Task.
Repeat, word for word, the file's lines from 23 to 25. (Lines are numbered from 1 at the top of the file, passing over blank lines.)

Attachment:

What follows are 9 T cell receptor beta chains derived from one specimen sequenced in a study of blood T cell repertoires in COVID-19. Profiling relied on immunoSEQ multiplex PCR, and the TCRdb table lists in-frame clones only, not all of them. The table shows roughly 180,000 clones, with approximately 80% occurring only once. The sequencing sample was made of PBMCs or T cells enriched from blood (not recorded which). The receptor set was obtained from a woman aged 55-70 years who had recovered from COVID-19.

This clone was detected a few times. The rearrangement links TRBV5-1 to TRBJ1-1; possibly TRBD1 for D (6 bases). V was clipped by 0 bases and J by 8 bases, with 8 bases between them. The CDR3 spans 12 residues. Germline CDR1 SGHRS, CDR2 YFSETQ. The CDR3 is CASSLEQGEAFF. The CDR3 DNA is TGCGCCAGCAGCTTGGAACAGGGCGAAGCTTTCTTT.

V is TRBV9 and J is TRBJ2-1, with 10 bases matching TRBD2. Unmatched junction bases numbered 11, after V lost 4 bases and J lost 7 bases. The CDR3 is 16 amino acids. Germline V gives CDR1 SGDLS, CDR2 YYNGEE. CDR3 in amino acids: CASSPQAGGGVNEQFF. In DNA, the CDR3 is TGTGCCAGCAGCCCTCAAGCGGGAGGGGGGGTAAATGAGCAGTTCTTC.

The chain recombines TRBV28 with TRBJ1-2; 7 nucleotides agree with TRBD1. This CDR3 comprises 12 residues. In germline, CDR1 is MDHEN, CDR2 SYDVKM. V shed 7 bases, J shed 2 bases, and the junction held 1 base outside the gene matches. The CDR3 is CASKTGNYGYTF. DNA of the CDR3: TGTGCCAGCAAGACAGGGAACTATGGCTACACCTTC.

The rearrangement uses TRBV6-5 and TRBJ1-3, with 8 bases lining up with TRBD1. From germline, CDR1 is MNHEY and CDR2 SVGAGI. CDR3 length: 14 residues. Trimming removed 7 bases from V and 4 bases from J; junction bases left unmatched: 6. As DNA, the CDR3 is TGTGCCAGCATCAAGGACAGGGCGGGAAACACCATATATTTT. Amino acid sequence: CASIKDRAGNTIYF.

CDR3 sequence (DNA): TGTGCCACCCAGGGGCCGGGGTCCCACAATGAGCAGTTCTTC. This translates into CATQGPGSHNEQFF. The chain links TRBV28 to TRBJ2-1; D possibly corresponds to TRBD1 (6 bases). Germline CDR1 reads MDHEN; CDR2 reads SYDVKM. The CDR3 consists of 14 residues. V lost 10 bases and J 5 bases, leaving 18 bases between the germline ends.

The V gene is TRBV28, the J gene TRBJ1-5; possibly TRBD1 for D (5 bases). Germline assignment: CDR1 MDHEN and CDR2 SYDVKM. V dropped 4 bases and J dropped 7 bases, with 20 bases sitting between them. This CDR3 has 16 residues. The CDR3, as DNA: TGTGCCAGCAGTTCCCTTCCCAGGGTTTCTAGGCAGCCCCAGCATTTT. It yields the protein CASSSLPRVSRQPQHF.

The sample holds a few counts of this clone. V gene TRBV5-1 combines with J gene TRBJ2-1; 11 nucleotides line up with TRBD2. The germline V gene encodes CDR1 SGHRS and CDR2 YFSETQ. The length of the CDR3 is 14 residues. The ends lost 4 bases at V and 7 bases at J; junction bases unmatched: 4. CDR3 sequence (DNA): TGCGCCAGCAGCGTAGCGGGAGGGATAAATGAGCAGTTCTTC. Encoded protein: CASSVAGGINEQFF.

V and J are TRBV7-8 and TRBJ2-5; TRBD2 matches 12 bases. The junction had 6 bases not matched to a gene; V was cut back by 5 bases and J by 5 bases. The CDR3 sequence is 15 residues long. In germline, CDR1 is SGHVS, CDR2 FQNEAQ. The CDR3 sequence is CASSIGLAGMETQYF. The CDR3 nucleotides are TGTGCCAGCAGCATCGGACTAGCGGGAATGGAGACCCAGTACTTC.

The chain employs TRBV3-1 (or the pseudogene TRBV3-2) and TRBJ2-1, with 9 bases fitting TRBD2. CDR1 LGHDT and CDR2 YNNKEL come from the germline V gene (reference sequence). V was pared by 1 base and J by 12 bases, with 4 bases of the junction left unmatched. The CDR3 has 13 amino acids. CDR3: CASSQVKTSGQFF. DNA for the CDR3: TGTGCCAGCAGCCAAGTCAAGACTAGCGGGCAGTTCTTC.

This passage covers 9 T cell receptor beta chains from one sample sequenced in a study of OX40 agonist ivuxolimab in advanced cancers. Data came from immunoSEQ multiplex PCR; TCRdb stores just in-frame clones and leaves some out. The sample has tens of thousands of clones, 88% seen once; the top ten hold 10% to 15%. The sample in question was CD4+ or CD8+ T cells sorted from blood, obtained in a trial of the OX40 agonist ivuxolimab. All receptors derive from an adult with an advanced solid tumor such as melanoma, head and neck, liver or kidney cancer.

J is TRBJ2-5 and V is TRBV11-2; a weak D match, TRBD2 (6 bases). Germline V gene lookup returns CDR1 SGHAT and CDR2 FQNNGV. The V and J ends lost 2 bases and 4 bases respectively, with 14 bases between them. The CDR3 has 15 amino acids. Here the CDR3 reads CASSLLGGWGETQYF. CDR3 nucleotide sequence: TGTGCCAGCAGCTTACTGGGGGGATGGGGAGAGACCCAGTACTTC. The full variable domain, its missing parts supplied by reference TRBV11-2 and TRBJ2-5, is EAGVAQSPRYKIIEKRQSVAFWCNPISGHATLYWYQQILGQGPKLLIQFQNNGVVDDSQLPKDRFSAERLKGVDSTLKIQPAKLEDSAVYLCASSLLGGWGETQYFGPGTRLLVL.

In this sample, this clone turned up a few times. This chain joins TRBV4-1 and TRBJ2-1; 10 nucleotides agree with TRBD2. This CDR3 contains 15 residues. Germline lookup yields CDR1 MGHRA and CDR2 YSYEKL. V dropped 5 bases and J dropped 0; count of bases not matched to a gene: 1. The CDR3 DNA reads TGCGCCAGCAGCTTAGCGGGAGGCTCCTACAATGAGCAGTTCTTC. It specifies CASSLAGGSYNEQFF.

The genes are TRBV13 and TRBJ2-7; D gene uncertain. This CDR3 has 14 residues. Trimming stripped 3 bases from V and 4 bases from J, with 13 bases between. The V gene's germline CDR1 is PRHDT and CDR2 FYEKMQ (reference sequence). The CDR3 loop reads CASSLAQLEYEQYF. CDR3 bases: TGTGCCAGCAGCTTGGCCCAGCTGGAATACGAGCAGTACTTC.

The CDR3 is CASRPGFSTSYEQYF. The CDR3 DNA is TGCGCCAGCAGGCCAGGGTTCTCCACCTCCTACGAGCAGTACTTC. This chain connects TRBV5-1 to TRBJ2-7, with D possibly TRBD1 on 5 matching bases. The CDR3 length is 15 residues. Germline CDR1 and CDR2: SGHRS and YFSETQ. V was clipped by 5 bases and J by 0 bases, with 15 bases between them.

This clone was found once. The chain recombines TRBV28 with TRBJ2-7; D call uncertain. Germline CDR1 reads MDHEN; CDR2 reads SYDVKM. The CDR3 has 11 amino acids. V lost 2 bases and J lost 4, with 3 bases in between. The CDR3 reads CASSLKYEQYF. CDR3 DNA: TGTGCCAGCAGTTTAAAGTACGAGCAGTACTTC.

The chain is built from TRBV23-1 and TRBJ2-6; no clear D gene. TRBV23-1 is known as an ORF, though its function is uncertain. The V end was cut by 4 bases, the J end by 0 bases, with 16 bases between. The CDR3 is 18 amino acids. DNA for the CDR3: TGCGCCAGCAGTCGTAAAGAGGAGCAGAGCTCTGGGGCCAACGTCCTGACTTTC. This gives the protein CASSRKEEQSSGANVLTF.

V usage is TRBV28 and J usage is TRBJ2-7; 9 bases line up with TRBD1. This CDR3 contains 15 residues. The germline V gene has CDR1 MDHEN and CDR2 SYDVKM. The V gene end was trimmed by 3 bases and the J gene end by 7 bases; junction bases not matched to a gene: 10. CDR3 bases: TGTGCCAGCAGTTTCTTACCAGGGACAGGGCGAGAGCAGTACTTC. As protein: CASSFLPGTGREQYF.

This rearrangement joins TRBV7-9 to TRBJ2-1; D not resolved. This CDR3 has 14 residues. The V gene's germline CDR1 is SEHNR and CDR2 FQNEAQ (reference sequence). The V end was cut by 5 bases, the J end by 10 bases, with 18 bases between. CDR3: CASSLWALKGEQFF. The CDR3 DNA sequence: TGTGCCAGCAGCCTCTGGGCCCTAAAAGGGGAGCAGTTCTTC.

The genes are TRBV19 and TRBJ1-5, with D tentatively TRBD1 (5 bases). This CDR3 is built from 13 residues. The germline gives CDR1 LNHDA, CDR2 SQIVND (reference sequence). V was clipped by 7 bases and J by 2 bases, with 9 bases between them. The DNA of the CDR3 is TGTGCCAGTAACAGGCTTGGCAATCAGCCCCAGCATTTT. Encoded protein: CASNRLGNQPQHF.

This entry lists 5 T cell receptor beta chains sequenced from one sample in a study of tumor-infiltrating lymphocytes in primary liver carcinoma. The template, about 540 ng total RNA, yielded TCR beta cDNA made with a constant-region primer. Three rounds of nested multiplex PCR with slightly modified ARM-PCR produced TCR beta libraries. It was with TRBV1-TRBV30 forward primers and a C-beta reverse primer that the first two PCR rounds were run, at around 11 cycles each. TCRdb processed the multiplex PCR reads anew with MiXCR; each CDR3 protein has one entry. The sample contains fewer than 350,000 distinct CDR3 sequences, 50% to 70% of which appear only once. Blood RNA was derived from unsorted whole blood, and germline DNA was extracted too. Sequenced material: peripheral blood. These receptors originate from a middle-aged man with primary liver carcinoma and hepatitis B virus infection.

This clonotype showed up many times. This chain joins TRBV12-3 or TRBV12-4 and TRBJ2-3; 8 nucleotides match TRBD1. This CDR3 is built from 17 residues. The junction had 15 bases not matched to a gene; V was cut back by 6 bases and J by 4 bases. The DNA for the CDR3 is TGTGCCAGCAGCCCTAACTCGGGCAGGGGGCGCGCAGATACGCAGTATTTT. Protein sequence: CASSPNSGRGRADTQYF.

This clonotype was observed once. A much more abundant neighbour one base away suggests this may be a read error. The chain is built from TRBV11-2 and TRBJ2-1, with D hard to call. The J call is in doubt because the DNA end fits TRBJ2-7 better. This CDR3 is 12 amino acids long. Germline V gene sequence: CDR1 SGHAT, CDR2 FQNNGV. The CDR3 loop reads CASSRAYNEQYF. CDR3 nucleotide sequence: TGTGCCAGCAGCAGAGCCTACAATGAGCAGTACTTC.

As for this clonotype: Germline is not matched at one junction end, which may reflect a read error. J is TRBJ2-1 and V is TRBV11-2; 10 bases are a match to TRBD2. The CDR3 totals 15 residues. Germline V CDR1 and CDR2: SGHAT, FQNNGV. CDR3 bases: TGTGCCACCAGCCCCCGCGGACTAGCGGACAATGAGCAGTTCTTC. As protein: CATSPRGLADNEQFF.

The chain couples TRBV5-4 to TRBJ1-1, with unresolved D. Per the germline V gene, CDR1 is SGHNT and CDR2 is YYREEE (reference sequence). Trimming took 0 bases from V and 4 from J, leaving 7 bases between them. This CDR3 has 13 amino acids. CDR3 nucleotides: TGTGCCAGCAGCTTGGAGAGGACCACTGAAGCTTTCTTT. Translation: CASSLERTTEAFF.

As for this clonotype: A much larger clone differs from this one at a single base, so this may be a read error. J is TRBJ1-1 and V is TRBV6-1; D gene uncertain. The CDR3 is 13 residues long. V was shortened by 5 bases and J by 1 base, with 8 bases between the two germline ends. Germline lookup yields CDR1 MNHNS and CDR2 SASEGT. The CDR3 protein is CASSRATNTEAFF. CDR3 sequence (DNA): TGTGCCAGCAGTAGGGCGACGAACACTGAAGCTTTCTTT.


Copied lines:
This clonotype was observed once. A much more abundant neighbour one base away suggests this may be a read error. The chain is built from TRBV11-2 and TRBJ2-1, with D hard to call. The J call is in doubt because the DNA end fits TRBJ2-7 better. This CDR3 is 12 amino acids long. Germline V gene sequence: CDR1 SGHAT, CDR2 FQNNGV. The CDR3 loop reads CASSRAYNEQYF. CDR3 nucleotide sequence: TGTGCCAGCAGCAGAGCCTACAATGAGCAGTACTTC.

As for this clonotype: Germline is not matched at one junction end, which may reflect a read error. J is TRBJ2-1 and V is TRBV11-2; 10 bases are a match to TRBD2. The CDR3 totals 15 residues. Germline V CDR1 and CDR2: SGHAT, FQNNGV. CDR3 bases: TGTGCCACCAGCCCCCGCGGACTAGCGGACAATGAGCAGTTCTTC. As protein: CATSPRGLADNEQFF.

The chain couples TRBV5-4 to TRBJ1-1, with unresolved D. Per the germline V gene, CDR1 is SGHNT and CDR2 is YYREEE (reference sequence). Trimming took 0 bases from V and 4 from J, leaving 7 bases between them. This CDR3 has 13 amino acids. CDR3 nucleotides: TGTGCCAGCAGCTTGGAGAGGACCACTGAAGCTTTCTTT. Translation: CASSLERTTEAFF.